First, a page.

Here’s a round-up of trade union and labour related news from around the UK. In this programme union leaders announce plans for major strikes in health, post and rail sectors, Unison calls on Welsh Government to make deals with health workers to avoid strike action and military personnel take over passport inspection as Border Force workers go on strike.
Union leaders announce plans for major strikes in health, post and rail sectors
Union leaders in the UK have announced new dates for strikes in the new year across the health, post, and rail sectors. The government has been criticized for using the military to undermine strikes and for paying armed forces personnel a bonus of £20 per day for taking the place of striking workers. Nurses and ambulance workers will go on strike in January, and the Rail, Maritime and Transport union (RMT) has announced strikes for tomorrow. The RMT has accused the government of sabotaging attempts to negotiate with employers, and has said it is still willing to negotiate. The General Medical Services union and Unison have also announced new dates for strikes by ambulance workers following a strike last Wednesday. The Royal College of Nursing (RCN) has announced new strike dates for January, following the first-ever strike by the organization last Tuesday.
The RCN union has announced new strikes for Wednesday 18 January and Thursday 19 January after the government failed to make any new pay offer. This follows strikes on 15 and 20 December. Picket line details will be out early in 2023.
The Unison union has called further ambulance strikes on Wednesday 11 January and Monday 23 January. The GMB union has wrongly called off strikes planned for 28 December—but has instead called action alongside Unison on 11 January.
Union Unison has called on the Welsh government to make a pay deal with health workers in order to avoid strike action
Union Unison has called on the Welsh government to make a pay deal with health workers in order to avoid strike action. Unison has asked the government to “reprioritize” spending, including a £460m ($622m) tax giveaway to businesses, in order to reach a “meaningful agreement” and prevent conflict. Health workers in Wales voted by more than 90% in favour of strike action over pay, but did not meet the turnout threshold set by the Westminster government in its anti-union legislation. Unison is calling for a pay increase of £1,400, which it argues is a real-terms pay cut, and is reballoting its members in the Welsh Ambulance Service following disruption caused by strikes at Royal Mail.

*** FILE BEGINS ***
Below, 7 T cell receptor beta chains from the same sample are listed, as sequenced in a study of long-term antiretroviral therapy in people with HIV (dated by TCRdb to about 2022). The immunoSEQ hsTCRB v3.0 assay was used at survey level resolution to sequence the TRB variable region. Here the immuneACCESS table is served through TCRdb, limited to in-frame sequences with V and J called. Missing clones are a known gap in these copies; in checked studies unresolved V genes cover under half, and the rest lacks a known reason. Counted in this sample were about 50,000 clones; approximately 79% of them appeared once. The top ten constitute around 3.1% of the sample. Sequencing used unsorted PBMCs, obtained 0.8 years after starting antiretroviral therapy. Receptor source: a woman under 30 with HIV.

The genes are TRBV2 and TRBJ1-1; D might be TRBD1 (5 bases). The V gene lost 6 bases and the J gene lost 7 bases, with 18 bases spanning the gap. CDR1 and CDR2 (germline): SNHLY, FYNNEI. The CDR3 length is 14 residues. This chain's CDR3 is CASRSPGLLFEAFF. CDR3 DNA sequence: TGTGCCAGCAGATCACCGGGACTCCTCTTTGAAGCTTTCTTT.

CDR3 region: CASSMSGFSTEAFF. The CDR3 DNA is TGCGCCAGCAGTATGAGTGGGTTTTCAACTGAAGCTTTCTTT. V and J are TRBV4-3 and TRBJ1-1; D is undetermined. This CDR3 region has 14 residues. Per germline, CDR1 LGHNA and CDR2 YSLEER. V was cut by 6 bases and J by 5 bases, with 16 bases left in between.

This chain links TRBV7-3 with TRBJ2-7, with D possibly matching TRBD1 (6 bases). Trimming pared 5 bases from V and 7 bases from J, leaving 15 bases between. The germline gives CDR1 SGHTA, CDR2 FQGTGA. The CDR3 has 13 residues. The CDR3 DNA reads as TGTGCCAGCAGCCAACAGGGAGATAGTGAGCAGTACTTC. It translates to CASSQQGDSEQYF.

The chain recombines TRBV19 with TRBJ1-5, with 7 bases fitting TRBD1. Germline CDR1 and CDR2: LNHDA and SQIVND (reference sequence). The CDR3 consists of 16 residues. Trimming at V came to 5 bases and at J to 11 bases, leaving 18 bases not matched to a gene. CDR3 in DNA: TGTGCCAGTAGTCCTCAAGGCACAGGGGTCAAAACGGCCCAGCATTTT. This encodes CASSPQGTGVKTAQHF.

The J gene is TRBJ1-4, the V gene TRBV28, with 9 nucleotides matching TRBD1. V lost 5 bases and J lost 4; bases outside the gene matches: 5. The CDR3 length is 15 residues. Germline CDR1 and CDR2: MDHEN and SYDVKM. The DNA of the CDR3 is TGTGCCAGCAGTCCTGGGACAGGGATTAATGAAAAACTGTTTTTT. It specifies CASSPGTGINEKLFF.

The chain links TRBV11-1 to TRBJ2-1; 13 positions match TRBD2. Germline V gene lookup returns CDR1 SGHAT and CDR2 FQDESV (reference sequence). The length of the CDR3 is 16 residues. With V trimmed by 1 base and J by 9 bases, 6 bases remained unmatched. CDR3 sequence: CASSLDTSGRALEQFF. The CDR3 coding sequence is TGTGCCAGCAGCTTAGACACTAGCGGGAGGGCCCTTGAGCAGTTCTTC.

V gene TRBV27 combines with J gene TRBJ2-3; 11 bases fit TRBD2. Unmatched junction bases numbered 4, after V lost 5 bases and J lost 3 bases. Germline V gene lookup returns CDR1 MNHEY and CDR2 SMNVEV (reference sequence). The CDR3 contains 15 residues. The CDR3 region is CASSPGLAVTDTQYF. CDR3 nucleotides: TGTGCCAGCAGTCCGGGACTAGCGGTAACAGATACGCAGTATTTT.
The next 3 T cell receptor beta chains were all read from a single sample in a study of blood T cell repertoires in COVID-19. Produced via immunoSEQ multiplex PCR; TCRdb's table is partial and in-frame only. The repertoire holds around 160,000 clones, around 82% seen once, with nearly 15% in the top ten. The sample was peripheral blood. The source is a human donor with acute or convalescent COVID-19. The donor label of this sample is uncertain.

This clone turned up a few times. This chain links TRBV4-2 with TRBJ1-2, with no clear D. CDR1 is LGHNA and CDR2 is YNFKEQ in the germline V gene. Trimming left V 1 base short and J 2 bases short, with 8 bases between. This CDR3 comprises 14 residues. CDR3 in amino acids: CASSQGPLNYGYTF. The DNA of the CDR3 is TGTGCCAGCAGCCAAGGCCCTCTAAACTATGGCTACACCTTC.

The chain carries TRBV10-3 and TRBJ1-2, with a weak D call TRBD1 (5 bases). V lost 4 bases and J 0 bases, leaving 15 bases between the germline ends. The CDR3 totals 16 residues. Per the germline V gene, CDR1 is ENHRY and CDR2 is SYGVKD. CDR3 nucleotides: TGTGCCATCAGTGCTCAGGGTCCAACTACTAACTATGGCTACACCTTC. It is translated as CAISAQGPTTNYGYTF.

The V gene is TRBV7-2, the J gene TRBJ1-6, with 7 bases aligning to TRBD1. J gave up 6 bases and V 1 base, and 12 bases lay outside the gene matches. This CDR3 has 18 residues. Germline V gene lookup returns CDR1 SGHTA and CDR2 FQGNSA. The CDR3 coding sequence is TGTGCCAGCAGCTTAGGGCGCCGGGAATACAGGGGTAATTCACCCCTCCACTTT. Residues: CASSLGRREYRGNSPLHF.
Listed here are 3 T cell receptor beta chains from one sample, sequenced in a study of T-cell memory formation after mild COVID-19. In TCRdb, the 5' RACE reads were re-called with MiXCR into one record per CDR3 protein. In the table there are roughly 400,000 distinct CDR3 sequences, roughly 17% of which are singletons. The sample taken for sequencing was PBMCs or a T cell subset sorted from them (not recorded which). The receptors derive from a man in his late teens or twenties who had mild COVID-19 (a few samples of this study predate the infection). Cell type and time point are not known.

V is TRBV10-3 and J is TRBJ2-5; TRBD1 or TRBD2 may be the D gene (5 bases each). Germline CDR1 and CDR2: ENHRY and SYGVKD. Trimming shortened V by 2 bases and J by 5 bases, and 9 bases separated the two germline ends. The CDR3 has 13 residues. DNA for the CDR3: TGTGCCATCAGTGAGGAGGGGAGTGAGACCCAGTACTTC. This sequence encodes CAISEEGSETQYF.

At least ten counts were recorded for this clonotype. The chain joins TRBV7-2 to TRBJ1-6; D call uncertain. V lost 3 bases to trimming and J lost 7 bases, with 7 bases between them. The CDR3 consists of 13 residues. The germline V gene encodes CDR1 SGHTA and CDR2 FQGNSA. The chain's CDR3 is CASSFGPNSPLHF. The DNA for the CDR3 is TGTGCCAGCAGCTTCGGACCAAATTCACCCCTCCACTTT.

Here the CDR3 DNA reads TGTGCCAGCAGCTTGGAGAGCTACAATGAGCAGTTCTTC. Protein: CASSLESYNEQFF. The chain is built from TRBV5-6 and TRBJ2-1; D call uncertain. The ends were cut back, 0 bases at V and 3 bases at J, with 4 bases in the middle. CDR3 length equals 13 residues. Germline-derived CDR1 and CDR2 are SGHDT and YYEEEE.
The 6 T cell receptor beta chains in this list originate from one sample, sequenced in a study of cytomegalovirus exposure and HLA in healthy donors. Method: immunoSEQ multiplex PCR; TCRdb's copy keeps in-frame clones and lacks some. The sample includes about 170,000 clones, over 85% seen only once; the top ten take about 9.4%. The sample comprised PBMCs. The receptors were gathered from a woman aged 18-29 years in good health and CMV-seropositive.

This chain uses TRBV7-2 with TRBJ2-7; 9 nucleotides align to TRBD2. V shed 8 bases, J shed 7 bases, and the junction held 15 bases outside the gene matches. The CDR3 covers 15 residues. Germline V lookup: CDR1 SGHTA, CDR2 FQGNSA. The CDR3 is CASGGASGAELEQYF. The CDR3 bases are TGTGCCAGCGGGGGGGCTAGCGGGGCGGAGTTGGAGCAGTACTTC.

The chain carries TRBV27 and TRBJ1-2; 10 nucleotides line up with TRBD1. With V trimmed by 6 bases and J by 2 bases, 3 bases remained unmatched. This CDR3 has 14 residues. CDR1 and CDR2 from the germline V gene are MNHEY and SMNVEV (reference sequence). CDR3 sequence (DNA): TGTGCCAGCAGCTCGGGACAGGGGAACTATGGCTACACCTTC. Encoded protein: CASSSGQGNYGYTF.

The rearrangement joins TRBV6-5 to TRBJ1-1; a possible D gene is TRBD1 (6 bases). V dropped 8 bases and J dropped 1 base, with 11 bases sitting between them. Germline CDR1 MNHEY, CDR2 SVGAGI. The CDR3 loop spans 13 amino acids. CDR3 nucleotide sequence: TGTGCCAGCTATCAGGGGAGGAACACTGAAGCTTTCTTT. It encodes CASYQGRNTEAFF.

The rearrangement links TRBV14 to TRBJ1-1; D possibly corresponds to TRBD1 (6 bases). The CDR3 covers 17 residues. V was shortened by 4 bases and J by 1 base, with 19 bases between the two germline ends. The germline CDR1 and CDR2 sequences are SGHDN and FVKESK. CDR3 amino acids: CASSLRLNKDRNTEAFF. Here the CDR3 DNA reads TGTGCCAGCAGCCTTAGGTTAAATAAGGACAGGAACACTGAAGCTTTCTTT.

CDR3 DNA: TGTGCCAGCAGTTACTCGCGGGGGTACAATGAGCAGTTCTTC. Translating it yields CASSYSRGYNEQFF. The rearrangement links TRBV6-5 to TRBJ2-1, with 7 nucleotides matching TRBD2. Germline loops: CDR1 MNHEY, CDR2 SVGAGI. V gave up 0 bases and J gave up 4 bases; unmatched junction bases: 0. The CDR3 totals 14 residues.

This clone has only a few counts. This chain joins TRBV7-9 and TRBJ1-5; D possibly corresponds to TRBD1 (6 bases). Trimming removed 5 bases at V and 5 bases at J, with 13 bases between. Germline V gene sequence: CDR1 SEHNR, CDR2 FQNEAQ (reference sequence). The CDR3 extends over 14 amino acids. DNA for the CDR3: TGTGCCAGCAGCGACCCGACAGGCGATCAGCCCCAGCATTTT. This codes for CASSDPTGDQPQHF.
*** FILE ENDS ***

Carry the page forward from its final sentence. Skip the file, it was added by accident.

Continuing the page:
Military personnel take over passport inspections at major airports as Border Force workers go on strike
Military personnel have taken over passport inspections at major airports in the UK, including Heathrow, Gatwick and Manchester, as Border Force immigration workers went on strike. Members of the Public and Commercial Services union (PCS) are striking after suffering years of real-terms pay cuts. Defence Secretary Ben Wallace has said that armed forces personnel will receive daily bonuses of £20 after tax for covering the strikes between 19 December and 2 January. The strikes have also affected jobcentres, driving test centres, the Rural Payment Agency and the Highways Agency. PCS general secretary Mark Serwotka has warned that travellers could face further disruption unless the government improves its pay proposals.
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